​What makes Bernie Sanders run?

Presidential candidate Bernie Sanders is riding a wave of support that may be surprising to a lot of people, though perhaps not so surprising to the people in his political base , Burlington, Vermont, which is where our Jim Axelrod caught up with him:

The striking thing about Bernie Sanders is not that he's a man whose time has come. It's that he's been waiting so long for his time to get here.

He's even learned to take selfies. "Oh, God!" he laughed. "I can't walk down the street without selfies, yes!"

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CBS News

Sanders on the campaign trail in 2015 sounds, word for word, verbatim what he was talking about in nearly 30 years ago. "We need to radically change the priorities of this nation," he told "60 Minutes" back in 1988. "We have the wealth to provide a decent standard of living for all our people."

"More and more Americans are catching on to what I have been talking about for decades," he said.

Axelrod asked, "Do you feel a little bit of satisfaction? Like, 'Suddenly you people are listening?' Were you waiting for America to catch up with you?"

"Well, I'm glad that it's happening," he laughed.

After 40 years of trying to gain traction with his message, Sanders, the 74-year-old Democratic Socialist Senator and former mayor of Burlington, Vermont, is suddenly dancing with Ellen ...

... and being parodied on "Saturday Night Live" by dead-ringer Larry David:

And yes, Sanders, heard about the sketch. "Who didn't tell me? Like, I heard from 20 different people."

Did he laugh? "Yeah, very funny."

He's now running neck-and-neck with Hillary Clinton in New Hampshire by calling for a revolution:

"The only way we really transform America and do the things that the middle class and working class desperately need is through a political revolution, when millions of people begin to come together and stand up and say: Our government is going to work for all of us, not just a handful of billionaires."

"'Political revolution' -- that's a big term," said Axelrod.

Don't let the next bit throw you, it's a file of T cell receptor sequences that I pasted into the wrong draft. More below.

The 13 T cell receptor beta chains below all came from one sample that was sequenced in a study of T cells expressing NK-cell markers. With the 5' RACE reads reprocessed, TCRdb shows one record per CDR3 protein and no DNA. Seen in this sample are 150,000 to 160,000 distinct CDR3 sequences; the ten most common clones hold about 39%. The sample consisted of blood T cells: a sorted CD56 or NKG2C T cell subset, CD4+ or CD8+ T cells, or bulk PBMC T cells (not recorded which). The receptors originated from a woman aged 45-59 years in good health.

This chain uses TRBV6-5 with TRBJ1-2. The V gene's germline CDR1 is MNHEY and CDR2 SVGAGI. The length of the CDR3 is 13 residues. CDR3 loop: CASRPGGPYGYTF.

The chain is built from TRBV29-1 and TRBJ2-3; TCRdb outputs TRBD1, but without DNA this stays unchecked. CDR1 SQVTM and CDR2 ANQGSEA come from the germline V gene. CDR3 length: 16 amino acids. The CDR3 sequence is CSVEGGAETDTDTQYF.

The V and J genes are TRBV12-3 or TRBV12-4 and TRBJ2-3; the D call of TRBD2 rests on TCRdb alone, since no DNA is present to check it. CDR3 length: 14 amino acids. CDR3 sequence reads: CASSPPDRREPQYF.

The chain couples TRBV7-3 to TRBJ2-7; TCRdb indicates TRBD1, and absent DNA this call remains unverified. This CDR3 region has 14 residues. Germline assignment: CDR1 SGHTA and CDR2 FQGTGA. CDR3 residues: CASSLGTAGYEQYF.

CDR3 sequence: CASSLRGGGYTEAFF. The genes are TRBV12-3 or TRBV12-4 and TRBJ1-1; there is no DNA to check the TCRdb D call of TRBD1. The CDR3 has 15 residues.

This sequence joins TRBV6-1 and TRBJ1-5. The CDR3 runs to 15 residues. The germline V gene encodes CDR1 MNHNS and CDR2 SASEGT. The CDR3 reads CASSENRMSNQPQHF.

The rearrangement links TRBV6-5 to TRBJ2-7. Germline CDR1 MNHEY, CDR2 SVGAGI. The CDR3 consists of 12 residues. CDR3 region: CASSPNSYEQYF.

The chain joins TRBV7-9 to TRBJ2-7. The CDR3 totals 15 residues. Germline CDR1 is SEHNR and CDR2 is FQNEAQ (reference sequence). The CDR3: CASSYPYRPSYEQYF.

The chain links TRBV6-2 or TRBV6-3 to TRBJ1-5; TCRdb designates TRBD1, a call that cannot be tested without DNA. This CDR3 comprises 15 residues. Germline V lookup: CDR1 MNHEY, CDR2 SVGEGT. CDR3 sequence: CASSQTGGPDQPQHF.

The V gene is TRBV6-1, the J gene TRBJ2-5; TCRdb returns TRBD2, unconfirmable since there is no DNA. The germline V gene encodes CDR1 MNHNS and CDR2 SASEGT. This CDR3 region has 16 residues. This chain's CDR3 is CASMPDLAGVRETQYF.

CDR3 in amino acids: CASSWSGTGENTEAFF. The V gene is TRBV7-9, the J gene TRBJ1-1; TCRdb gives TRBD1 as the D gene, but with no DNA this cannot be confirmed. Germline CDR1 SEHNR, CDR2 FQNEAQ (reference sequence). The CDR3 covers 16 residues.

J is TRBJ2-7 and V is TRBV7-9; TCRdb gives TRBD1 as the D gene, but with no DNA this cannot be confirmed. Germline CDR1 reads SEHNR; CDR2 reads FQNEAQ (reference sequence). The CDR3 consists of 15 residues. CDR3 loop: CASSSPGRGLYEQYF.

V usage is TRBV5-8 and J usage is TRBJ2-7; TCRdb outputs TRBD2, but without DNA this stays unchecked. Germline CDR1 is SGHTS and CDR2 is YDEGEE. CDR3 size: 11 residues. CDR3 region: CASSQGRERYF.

"Look, in the last election, Jim, 63 percent of the American people didn't vote. Eighty percent of young people didn't vote. Big money is increasingly buying political elections.

"A political revolution means that we involve tens of millions of people int he political process today to stand up and fight for their rights, to stop the disappearance of the American middle class, and say that our government belongs to all of us and not just a handful of wealthy campaign contributors."


"I'm just wondering if you're misreading what it is the American people want."

"I'm not. Check out the polls!"

"I know how much you love conventional wisdom -- in May, when you say, 'Hey, I'm gonna do this,' conventional wisdom holds, 'Senator Sanders is a fringe candidate. He's a Socialist. He's not gonna get any traction.'"

"Yes."

"Now here we are, and it looks like you got a little more traction than the experts thought you would. Why?"

"'Cause you and the punditry and the corporate media, you know, have a view of the world which I think is very out of touch with what the American people are feeling."

"You really don't like us?"

"No, no, it's not a question of not liking you. I like you. You're a very nice guy!" Sanders said. "What corporate media is about is very often deflecting attention away from the most significant issues facing our country and giving us entertainment all the time.


"And I get upset that media, by and large. is more interested in dumb things that somebody says, or how much money I'm raising. No one cares about that. We gotta focus on the real issues facing America."

If Sanders is the Junior Senator from Vermont, his matter-of-fact style is all Brooklyn, where he was born and raised among working-class immigrants , many of them Jews like himself, whose families had fled discrimination in Europe.